As President Obama’s poll numbers continue to drop, even his most ardent supporters are getting weary, according to the New York Times. Unhappiness over the president’s position on issues like the National Security Agency’s surveillance policies, the “red line” controversy over Syria with its threatened military intervention and the White House support for Larry Summers for Chairman of the Fed which ended abruptly over the weekend, have combined to weaken his support in his liberal base.
A leading curmudgeon, Independent Senator Bernie Sanders of Vermont, who usually votes with Democrats, said that he and other independents are increasingly unlikely to follow wherever the president leads:
I think you’re going to see more independents say, ‘Mr. President, we look forward to working with you, but we’re not simply going to accept your leadership … we’re not going to follow you. You’re going to have to work with us.’
One measure of support, or lack thereof, is how closely Democrats hew to the White House line. House Democrats voted with Obama 90 percent of the time in 2009 but just 77 percent of the time in 2012. And that doesn’t reflect the president’s current troubles in Syria or with Summers.
Public opinion polls also reflect his weakening support, where his present approval rating by the Times has dropped to 46 percent compared to 58 percent for Clinton and 62 percent for Reagan at the same point in their administrations.
Ironically, on the very day that the Times article appeared, Glenn Beck called for the impeachment of the president:
I personally am calling to impeach the President of the United States. This is impeachable. He is arming known terrorists [in Syria]…
We did not get into bed with Hitler to defeat Japan.
Impeachment was one issue often raised at town hall meetings during Congress’ summer recess. While speaking at a town hall meeting in Oklahoma in August, Republican Senator Tom Coburn was asked if he would support impeachment of the president. He responded, “I think there’s some intended violation of the law in this administration … Those are serious things … I don’t have the legal background to know if that rises to high crimes and misdemeanors, but I think they’re getting perilously close.”
Rep. Bill Flores (R-Texas) went further. At a town hall meeting on September 5th, Flores was asked where he stood on the issue:
I look at the president. I think he’s violated the Constitution. I think he’s violated the law. I think he’s abused his power…
If the House had an impeachment vote it would probably impeach the president.
When Rep. Blake Farenthold (R-Texas) responded to the question on impeachment, he said, “I’ll give you a real frank answer about that: if we were to impeach the president tomorrow, you could probably get the votes in the House of Representatives to do it.”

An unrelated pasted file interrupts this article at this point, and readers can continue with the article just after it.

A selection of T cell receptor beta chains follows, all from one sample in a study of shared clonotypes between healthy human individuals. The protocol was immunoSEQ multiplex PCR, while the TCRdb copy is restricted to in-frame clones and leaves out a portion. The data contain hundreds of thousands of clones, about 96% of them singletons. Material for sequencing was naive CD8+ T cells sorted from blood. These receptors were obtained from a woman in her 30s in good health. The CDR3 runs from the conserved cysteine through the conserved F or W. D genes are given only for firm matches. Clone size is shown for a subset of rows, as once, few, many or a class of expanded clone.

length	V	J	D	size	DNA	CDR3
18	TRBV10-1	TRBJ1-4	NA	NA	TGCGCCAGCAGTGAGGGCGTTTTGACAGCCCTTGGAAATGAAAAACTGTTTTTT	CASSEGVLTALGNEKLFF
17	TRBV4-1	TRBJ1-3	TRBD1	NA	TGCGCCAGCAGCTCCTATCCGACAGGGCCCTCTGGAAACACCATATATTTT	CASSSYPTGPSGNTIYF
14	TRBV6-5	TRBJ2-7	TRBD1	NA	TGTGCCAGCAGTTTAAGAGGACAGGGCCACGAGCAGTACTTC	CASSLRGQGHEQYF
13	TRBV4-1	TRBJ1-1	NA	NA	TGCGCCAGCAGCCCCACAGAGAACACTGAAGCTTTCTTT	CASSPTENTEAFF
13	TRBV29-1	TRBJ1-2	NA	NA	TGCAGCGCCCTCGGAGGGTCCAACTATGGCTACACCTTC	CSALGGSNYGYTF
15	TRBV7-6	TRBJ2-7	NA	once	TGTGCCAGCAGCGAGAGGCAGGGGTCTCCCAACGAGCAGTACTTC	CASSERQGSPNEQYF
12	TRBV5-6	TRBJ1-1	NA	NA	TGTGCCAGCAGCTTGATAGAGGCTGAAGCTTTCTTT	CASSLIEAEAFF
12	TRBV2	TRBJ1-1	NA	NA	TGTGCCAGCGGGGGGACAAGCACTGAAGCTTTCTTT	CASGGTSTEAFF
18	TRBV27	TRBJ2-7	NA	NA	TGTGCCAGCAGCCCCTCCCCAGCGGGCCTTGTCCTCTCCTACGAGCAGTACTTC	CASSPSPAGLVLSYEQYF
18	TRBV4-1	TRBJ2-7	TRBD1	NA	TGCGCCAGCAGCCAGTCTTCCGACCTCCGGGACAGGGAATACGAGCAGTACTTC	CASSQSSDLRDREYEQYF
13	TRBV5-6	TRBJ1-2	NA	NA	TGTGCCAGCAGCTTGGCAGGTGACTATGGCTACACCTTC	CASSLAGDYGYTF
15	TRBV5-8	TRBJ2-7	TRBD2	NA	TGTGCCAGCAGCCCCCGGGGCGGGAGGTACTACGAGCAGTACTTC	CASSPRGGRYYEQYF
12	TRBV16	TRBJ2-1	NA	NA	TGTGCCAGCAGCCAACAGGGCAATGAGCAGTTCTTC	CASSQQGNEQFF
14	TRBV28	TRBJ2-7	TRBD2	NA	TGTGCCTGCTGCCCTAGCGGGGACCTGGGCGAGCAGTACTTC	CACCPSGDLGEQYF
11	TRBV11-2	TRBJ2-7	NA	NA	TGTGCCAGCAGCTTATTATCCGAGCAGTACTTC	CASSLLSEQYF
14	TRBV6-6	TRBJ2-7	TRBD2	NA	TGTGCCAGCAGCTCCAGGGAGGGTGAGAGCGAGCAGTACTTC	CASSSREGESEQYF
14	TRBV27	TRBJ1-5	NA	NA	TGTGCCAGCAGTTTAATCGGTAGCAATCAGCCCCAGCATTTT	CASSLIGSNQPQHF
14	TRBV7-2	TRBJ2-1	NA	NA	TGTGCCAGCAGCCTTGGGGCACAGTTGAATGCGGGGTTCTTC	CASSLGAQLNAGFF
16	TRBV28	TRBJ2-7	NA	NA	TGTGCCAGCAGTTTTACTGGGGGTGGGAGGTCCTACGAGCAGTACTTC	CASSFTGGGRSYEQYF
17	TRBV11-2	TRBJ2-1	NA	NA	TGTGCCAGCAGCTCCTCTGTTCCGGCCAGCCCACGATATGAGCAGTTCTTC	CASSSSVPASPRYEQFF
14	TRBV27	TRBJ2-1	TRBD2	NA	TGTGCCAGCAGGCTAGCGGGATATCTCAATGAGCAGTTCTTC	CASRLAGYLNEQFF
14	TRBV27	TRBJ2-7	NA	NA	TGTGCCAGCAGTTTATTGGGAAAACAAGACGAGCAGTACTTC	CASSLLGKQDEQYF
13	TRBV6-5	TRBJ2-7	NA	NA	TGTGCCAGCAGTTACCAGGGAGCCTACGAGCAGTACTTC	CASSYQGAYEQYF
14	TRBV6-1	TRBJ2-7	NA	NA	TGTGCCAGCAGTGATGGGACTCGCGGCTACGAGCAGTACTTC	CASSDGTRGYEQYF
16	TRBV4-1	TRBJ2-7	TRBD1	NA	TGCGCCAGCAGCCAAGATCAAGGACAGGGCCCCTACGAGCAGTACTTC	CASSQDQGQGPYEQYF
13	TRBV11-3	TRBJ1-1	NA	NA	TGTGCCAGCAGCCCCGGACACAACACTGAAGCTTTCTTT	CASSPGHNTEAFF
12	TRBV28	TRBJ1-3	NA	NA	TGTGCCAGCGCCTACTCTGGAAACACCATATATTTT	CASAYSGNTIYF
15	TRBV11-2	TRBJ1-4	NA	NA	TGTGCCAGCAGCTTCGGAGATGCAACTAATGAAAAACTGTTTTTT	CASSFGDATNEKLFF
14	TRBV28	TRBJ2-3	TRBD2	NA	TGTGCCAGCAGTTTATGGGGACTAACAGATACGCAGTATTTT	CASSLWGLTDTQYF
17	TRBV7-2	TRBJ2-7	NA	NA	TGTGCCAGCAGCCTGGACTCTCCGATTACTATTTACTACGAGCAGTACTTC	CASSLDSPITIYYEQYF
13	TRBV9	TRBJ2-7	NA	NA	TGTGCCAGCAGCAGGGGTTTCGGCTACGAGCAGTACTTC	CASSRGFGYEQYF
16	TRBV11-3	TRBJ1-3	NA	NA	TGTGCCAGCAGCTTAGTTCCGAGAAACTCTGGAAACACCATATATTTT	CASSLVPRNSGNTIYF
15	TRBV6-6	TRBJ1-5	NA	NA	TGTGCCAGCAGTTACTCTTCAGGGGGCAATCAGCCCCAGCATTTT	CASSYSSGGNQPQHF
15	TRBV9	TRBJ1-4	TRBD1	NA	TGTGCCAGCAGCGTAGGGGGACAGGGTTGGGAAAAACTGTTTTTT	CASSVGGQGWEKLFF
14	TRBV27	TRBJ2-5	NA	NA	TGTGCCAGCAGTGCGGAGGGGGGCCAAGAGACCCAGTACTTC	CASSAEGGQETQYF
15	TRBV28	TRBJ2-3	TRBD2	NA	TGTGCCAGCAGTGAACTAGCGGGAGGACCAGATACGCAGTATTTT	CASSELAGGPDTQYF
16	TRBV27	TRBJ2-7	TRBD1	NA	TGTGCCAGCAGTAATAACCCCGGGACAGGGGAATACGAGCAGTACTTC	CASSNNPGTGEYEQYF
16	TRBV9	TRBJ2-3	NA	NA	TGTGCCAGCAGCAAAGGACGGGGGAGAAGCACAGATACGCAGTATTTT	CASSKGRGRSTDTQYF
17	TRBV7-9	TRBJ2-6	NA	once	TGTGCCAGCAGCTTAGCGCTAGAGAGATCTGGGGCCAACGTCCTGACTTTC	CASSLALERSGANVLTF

The timing, therefore, of the publishing of “Impeachable Offenses” by Aaron Klein and Brenda Elliott on August 27th, both New York Times bestselling authors, couldn’t have been better. Klein said his purpose in writing the book was not to advocate for impeachment but instead to provide the impeachable evidence and let the people decide:
I’m trying to present the case journalistically and allow the public to decide. I personally think, yes, there is a strong case for impeachment proceedings on multiple fronts.
[Our book] is about individual liberty. It’s about the rule of law. It’s about whether the separation of powers [in the Constitution] means anything or not.
The standard for impeachment, as spelled out in Article II, Section 4 of the Constitution, is: “The President, Vice President, and all civil Officers of the United States shall be removed from Office on Impeachment for, and Conviction of, Treason, Bribery, or other High Crimes and Misdemeanors.” The process is that House presents a bill for impeachment which, if it passes, is then sent to the Senate where the impeachment trial takes place.
The definition of “high crimes and misdemeanors” is exceedingly broad, and includes perjury of oath, abuse of authority, bribery, intimidation, misuse of assets, failure to supervise, dereliction of duty, conduct unbecoming, and refusal to obey a lawful order. As noted by a report issued by the Judiciary Committee following the Watergate crisis, the phrase was intended to be very broad, to include “for whatever reason whatsoever” so that it covers any and all crimes that abuse the office.
For author Klein, his task was easy in building the case for impeachment of the president. There was Obamacare where the president committed a crime against his office by bypassing Congress when he worked hard at “changing the implementation of key sections of Obamacare without Congressional oversight.” There was immigration where his executive orders usurped Congressional authority. There was Benghazi, and Fast and Furious, and the Surveillance State, and Bribery … the list goes on.
It remains to be seen if the unhappiness being more and more publicly expressed by Obama’s supporters is just the tip of the iceberg of anger being increasingly voiced by his opponents and whether it will result in a bill of impeachment being offered on the floor of the House.
It wouldn’t be the first time. Since 1789 the House has initiated impeachment proceedings 62 times, with actual impeachments having taken place 19 times, including two previous presidents: Andrew Johnson, and Bill Clinton.